PART 3: Review your organization and its treatment of allocated costs.

Retrieve any report in the organization that allocates common costs to a division, product, or service. Recast that report with unallocated costs and comment on the usefulness of that revised report.

The issue that will be discussed here is whether the company will use allocated cost or will just the traditional way of estimating its factory overhead on direct labors.

The activity that is used is still in the production of electronic scoreboards where the company presently charges all depreciation expense for product and design equipment against its Type A electronic scoreboards since its is standard product and its seldom accept made-to-order products or special orders.  As a result Type B electronic scoreboards do not share in cost. Data for the month of January, 2007 (Daktronics, Inc., 2007) were therefore extracted for purpose of re-computing the correct cost per unit of the company by allocating Type B for its share in the production cost.

The resulting analysis showed the following:

It could be observed that without the allocation of depreciation of product and design equipment on the basis of the number of units products sold for Type A and Type B, the unit cost for Type  A would have the same unit cost while Type B would have a lower  unit cost $0.89 thousand. By applying the allocation principles the product units cost are reduced for Type B. Since Type B products have fewer features than the standard products it does not mean that it should not share in the allocated cost for depreciation for product design.

By doing this allocation, the company would be properly guided on whether it should still accept special orders. Under the given analysis, it would appear that company has higher cost for product if allocation is made to Type B and lower for Type, hence it is possible that its decisions in the past, were most likely distorted.

PART 5: Review your organization and its applicability for Activity Based Costing (ABC). Identify a product or service in your organization that could use ABC. Then identify at least two activities for ABC and the appropriate cost drivers for those activities. Estimate the application rates for each cost driver.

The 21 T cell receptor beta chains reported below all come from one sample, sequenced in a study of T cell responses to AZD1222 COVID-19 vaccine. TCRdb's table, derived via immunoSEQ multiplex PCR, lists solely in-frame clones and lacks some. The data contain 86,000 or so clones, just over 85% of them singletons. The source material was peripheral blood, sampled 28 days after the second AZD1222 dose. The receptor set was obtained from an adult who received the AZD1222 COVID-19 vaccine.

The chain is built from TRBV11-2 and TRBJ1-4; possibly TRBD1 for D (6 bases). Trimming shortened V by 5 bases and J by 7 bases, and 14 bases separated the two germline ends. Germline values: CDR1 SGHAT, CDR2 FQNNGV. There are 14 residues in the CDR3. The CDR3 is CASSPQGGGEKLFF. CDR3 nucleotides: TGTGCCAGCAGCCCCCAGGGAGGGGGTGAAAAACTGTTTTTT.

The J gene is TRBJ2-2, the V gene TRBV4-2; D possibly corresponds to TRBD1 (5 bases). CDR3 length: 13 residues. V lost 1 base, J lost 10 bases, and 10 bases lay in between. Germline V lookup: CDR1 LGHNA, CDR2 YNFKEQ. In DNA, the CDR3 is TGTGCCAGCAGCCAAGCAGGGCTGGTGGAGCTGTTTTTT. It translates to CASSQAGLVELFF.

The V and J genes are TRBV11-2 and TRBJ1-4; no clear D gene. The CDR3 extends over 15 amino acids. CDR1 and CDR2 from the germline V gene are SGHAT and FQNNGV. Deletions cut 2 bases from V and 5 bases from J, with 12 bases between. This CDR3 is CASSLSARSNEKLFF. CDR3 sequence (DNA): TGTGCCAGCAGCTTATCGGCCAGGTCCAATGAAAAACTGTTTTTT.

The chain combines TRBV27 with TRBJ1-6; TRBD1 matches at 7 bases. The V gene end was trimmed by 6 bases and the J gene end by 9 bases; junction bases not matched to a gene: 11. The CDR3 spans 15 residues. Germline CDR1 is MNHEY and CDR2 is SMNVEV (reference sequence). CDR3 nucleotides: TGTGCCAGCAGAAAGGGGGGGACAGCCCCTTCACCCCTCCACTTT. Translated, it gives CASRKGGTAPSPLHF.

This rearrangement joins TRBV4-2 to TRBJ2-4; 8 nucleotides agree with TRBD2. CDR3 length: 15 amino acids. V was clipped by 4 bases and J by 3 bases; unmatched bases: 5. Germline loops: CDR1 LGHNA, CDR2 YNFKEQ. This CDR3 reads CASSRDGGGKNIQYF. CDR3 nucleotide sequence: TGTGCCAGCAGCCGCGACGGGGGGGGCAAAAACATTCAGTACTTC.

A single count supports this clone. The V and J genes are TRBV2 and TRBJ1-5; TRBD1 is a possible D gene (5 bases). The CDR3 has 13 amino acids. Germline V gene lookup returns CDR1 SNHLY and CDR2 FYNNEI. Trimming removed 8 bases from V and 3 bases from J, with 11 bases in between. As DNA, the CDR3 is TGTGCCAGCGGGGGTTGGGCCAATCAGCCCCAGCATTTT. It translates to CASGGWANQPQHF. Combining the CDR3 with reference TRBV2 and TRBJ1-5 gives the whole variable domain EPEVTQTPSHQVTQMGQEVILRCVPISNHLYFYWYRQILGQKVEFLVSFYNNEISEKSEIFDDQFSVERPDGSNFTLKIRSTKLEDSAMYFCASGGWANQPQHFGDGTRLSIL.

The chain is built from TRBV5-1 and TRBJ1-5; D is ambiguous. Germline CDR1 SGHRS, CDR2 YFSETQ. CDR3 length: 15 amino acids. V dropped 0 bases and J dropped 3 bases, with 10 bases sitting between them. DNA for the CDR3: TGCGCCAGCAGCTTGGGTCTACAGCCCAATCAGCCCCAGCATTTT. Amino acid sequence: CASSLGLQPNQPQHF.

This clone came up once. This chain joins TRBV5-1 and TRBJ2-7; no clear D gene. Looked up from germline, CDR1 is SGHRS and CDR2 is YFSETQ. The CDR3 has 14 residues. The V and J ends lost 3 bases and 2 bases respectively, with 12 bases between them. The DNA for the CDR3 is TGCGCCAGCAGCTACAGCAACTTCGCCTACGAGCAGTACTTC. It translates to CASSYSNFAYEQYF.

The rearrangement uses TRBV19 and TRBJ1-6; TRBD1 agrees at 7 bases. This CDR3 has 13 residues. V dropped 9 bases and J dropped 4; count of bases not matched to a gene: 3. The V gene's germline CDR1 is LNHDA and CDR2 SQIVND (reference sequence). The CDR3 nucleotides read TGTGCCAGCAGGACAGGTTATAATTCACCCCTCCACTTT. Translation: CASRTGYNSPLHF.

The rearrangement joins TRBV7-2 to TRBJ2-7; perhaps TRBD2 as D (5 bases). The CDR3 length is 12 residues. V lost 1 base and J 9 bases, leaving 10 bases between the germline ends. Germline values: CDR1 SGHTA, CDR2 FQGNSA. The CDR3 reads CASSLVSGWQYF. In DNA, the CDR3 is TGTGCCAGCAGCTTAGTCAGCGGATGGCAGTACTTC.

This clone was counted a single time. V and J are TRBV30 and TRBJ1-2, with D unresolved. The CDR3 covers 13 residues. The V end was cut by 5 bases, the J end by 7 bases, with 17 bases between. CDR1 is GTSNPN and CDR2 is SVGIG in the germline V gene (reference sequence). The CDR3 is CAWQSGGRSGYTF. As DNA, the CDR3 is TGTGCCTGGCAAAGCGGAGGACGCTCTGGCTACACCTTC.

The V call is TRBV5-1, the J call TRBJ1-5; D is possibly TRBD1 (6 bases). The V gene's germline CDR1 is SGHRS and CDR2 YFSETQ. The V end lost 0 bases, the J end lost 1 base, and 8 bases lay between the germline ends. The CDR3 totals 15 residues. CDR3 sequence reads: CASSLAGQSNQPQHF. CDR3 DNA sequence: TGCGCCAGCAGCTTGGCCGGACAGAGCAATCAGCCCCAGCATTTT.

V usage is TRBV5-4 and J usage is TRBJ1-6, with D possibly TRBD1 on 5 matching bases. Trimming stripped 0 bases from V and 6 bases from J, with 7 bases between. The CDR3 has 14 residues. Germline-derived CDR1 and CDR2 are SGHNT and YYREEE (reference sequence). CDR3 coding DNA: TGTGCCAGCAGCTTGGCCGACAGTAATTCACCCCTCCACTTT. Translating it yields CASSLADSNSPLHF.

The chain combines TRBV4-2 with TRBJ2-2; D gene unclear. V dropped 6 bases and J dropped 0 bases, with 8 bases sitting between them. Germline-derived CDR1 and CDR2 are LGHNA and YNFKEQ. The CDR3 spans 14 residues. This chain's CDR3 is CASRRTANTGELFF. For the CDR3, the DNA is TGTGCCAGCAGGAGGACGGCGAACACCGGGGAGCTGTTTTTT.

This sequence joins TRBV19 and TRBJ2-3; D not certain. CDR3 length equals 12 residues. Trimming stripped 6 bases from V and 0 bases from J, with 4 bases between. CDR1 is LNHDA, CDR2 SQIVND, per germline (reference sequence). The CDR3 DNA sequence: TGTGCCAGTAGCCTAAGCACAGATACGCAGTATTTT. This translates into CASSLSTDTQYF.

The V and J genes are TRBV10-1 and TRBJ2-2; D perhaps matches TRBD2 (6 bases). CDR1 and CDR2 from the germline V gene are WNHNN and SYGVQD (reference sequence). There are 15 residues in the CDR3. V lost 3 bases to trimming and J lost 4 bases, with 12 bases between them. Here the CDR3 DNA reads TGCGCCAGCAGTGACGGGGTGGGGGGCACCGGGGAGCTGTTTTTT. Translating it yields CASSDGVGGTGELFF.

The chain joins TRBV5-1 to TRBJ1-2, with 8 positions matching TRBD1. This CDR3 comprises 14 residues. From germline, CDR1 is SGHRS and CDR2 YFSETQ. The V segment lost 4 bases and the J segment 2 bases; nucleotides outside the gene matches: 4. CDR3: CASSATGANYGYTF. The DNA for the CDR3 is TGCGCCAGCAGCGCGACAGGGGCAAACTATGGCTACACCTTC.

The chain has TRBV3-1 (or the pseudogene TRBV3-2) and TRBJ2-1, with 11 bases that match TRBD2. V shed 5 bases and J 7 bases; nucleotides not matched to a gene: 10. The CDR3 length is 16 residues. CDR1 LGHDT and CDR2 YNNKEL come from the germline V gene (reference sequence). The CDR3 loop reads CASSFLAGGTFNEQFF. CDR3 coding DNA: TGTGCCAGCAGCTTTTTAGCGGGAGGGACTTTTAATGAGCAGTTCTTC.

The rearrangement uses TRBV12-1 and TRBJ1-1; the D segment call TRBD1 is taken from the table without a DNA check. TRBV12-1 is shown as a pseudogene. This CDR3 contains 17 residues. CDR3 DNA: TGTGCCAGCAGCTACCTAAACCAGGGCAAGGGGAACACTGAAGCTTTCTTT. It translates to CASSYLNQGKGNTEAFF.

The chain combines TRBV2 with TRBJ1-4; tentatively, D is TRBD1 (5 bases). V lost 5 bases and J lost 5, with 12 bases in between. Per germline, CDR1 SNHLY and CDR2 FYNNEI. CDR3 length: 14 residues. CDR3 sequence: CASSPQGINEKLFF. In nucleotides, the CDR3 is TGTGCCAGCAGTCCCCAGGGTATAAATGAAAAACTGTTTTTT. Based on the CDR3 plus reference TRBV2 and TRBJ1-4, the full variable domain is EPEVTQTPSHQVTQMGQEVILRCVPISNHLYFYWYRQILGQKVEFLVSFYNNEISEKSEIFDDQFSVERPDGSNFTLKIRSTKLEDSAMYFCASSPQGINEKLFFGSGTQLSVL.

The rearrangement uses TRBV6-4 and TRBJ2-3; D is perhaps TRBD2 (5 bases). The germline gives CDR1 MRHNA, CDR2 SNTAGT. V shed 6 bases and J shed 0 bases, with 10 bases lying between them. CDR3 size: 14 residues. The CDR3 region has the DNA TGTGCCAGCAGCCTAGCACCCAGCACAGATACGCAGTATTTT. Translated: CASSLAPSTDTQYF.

The product that the company could use activity based costing is electronic scoreboard.  The activities and their respective drivers for ABC include setting-up the machine as driven by the number of set-ups, inspection activities as driven by the number of inspection hours and the actual running of the machines as driven by the number of hours in use.  The application rates for each cost driver are also shown below.

The period covered for the activity is the month of month of January, 2007. The inputs used include variable unit costs of material and labor and total overhead estimated for the   setting up the machines, conducting the inspections and running the machines, the actual number of electronic product produced as well as the estimated number of cost driver units for each activity.

The following a summary of given data and results of the calculations made after manipulating the inputs.

The implication of results is that the unit cost of product under Machine A is lower is activity costing is used as compared with traditional approach of merely  providing for factory overhead as 150% of the overhead cost. It would mean the company could actually be earning more it would recompute its income based on activity based costing (Mowen and Hansen, 2006). It also means that company could still afford to produce more if there is higher demand for its product and it could expect a higher profit based on lower unit cost computed under ABC.


It could be concluded that management would benefit much by looking into the structure and composition of its unit cost. By so doing, it could properly plan its pricing policies as well know its correct amount of profits in making operational and financial decisions for the company.


Daktronics, Inc. (2007) Annual Report for 2007, {www document} URL,, accessed June 5, 2008

Mowen and Hansen (2006) Management accounting: the cornerstone for business decisions, Thomson South-Western, USA

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Business Analysis for Daktronics, Inc.. (2018, Jan 06). Retrieved from